In Figure 8, parameter , the region of chaotic behavior is vague near to , the period- region is presented in the interval , and the fixed point of period one is presented in a wide region given by .

From illustrated cases, if any parameter or takes values close to one, the behavior of responses will tend to a stable fixed point independent of the other parameter. From bifurcation diagrams and Lyapunov exponents computed, there are indicia that chaotic behavior is present in SRAGN for certain parameter intervals.

#### 4. Implementation of Single Neurons in an Embedded System

Arduino is an open-source platform to work with electronic, control, robotic, and informatics prototypes. The platform consists of a microcontroller-based board and an integrated development environment (IDE) software to write, debug, and download programs to the board. Both the board and the IDE are opened to the users, either hardware or software modifications can be made. There are some versions of this board according to the desired features; the implementation presented in this paper uses the Arduino Diecimila one, which is based on the 8-bit microcontroller ATmega168 whose main features are as follows: operation at 5?Vdc, 16?MHz clock speed, 16?KB FLASH memory program, and 1?KB SRAM data memory.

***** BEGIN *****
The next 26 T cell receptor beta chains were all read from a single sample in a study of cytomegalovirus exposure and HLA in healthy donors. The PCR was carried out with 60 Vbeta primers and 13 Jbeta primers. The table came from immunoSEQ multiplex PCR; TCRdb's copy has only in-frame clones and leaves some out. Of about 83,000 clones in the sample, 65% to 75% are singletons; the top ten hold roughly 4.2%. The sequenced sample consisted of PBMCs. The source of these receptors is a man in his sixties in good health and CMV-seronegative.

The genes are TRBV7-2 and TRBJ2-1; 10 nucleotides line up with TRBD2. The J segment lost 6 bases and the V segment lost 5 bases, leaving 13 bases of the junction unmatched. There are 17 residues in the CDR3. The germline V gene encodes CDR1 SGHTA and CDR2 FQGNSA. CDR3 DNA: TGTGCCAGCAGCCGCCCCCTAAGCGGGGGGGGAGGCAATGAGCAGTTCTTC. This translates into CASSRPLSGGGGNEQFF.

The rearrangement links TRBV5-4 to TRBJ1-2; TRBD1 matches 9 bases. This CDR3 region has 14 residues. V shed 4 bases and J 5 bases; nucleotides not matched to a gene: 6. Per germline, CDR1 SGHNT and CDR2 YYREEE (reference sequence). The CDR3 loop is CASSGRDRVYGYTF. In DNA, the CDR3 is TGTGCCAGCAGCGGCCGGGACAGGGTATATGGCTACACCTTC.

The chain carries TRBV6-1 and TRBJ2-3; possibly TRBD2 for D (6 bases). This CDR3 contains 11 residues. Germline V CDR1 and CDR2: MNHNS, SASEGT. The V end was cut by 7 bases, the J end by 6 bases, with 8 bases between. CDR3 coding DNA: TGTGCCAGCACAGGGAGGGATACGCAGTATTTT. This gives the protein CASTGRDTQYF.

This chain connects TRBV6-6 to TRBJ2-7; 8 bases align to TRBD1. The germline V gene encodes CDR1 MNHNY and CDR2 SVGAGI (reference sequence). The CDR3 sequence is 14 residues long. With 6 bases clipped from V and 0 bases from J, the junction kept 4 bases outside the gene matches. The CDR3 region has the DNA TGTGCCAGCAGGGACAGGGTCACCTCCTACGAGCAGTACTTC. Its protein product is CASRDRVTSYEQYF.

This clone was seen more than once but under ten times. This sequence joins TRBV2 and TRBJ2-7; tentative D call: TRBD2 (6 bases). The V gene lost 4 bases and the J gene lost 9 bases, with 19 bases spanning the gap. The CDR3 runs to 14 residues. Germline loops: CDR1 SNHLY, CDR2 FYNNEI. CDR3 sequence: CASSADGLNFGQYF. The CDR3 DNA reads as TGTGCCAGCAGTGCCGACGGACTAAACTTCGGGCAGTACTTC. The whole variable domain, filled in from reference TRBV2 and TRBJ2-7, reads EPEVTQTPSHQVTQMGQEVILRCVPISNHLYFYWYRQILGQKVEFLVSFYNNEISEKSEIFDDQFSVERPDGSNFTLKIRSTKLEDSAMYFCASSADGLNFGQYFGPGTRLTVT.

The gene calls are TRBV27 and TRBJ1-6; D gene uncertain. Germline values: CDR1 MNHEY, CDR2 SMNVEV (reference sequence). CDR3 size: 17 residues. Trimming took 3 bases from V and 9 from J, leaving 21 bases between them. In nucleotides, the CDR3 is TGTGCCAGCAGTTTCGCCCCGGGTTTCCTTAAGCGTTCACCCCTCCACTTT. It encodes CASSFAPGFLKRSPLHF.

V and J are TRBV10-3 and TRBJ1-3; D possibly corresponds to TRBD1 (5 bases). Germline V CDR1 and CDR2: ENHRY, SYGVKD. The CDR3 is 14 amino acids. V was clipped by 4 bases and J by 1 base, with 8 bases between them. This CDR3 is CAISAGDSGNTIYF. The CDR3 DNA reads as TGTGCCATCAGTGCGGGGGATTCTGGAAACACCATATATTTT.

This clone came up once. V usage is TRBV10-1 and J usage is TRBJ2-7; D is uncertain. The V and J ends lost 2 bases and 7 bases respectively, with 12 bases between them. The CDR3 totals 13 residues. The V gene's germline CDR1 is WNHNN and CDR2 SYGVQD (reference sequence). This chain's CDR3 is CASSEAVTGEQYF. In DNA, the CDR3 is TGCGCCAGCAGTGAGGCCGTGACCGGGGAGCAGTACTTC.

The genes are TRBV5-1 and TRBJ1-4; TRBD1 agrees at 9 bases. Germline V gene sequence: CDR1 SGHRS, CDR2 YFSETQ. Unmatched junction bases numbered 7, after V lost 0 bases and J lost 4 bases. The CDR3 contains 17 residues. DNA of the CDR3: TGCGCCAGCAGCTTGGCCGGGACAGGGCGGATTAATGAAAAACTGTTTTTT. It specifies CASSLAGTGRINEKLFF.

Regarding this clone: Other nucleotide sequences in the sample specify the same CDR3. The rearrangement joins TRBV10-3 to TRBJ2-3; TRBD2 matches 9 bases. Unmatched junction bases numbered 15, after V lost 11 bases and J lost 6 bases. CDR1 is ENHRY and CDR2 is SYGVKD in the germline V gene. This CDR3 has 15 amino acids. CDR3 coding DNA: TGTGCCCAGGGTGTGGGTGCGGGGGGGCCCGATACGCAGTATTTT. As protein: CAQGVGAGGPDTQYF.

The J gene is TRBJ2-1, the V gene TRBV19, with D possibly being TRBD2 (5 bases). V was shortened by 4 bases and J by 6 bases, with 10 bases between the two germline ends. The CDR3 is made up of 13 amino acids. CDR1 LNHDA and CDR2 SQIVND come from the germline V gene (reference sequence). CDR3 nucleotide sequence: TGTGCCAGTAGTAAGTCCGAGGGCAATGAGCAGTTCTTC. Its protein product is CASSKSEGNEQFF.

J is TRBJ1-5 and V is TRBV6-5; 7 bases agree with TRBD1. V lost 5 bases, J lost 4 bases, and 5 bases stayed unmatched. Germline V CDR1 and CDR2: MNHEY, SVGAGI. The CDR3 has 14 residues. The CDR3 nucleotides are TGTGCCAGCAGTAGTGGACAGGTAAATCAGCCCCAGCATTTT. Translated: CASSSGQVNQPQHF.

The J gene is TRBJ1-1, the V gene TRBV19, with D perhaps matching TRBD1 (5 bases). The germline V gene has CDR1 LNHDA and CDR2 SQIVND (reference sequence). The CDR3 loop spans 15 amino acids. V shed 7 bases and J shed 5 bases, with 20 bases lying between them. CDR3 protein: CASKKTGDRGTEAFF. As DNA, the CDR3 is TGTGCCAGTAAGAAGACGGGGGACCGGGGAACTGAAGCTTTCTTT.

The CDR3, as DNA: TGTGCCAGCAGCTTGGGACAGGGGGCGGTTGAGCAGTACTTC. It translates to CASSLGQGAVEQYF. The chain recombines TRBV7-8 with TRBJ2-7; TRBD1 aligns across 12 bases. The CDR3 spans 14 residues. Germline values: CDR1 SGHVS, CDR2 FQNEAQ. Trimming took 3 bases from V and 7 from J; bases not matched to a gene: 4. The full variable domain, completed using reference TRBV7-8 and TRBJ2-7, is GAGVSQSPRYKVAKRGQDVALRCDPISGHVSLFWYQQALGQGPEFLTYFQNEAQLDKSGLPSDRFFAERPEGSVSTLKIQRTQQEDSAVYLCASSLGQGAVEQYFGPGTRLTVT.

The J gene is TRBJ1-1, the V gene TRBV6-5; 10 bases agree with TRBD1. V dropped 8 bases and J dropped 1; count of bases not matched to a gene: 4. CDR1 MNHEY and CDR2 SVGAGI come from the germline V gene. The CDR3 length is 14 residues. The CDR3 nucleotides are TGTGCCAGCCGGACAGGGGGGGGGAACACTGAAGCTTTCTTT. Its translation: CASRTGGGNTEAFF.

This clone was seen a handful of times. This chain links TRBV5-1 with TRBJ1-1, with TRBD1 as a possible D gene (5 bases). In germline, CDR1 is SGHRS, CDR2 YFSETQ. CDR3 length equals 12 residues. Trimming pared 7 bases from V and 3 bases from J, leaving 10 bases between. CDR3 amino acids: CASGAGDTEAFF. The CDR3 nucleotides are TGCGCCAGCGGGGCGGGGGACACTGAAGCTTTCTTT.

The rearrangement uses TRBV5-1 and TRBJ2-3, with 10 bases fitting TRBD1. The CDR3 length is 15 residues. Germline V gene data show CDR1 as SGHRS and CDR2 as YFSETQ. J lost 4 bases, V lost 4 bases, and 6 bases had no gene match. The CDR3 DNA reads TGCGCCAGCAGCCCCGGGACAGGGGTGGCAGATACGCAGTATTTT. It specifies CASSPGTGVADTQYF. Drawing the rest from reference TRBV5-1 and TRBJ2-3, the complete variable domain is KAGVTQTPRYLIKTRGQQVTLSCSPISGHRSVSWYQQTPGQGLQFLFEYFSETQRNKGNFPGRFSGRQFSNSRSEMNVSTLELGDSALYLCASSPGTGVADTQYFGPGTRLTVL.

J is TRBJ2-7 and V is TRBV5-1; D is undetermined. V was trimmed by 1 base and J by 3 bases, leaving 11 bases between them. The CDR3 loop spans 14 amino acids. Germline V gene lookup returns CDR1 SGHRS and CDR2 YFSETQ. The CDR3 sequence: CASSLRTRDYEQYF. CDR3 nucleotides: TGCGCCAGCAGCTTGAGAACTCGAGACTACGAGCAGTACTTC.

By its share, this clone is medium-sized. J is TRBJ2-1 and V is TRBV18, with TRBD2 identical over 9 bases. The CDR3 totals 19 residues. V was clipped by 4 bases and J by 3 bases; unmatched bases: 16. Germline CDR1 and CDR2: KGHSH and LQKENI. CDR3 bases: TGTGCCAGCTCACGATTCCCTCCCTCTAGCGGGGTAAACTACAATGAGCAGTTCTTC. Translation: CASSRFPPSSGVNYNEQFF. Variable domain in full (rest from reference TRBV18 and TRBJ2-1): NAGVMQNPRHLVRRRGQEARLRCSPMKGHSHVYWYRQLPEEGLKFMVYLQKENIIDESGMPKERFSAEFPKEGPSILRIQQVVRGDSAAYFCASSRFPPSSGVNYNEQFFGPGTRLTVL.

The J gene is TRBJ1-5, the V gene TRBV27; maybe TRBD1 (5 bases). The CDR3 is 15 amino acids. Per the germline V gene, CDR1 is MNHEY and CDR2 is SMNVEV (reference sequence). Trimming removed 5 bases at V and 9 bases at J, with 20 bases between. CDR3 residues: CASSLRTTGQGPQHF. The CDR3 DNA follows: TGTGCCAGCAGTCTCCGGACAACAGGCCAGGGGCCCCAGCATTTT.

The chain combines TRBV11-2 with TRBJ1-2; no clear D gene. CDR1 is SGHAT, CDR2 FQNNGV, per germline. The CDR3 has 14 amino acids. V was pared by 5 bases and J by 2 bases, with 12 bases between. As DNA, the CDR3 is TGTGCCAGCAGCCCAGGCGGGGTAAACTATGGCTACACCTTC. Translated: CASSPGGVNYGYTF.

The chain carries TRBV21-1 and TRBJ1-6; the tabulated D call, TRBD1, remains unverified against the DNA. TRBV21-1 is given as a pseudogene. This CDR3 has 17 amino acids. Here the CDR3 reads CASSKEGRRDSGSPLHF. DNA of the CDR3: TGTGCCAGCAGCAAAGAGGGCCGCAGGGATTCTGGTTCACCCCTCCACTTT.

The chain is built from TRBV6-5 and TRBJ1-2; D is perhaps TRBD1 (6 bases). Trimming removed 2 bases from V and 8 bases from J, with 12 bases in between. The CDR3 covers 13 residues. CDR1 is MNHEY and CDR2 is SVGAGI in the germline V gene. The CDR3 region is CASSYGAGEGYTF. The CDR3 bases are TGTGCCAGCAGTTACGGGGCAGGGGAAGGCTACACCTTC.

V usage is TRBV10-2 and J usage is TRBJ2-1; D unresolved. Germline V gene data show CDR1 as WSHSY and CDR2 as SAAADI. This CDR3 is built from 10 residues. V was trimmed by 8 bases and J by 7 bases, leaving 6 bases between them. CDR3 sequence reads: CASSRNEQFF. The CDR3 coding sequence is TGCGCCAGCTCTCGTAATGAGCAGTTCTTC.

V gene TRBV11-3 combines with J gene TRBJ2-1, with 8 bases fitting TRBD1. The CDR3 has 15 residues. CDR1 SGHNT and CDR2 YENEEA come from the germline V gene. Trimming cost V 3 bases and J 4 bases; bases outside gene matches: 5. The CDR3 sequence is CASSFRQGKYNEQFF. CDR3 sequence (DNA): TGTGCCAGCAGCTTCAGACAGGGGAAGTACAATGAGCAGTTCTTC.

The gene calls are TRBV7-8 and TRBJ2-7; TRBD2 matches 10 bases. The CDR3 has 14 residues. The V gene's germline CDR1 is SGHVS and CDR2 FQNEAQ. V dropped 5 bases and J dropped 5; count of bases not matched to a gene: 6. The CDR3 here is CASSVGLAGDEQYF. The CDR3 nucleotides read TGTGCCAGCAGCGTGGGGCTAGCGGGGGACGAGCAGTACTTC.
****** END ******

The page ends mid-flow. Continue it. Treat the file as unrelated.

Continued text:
This board is the main component of the prototype and has in its memory the complete neuron working. Also two potentiometers were connected to modify the value of the parameters, each one in the range of [0, 5]?Vdc that are converted to a [0, 1] floating point normalized range by doing the following. (1)Lecture in a [0, 5]?Vdc range. (2)Analog-to-digital converter (ADC) gets [0, 255] binary. (3)Dividing by 255.0 gets [0, 1] floating point normalized range.

So, the calculation of the neuron response is in the [0, 1] normalized range, but this value is converted to a [0, 5]?Vdc representation that can be measured by an instrument such as an oscilloscope by doing the following.(1)Variable in a [0, 1] floating point normalized range. (2)Multiplying by 255.0 gets [0, 255] binary. (3)Pulse width modulation (PWM) delivers an average voltage signal in the range [0, 5]?Vdc.

Figure 9 shows a schematic diagram of the system implementation. ADC and PWM modules are implemented internally in the microcontroller. The pins used for these modules are mapped on board terminals.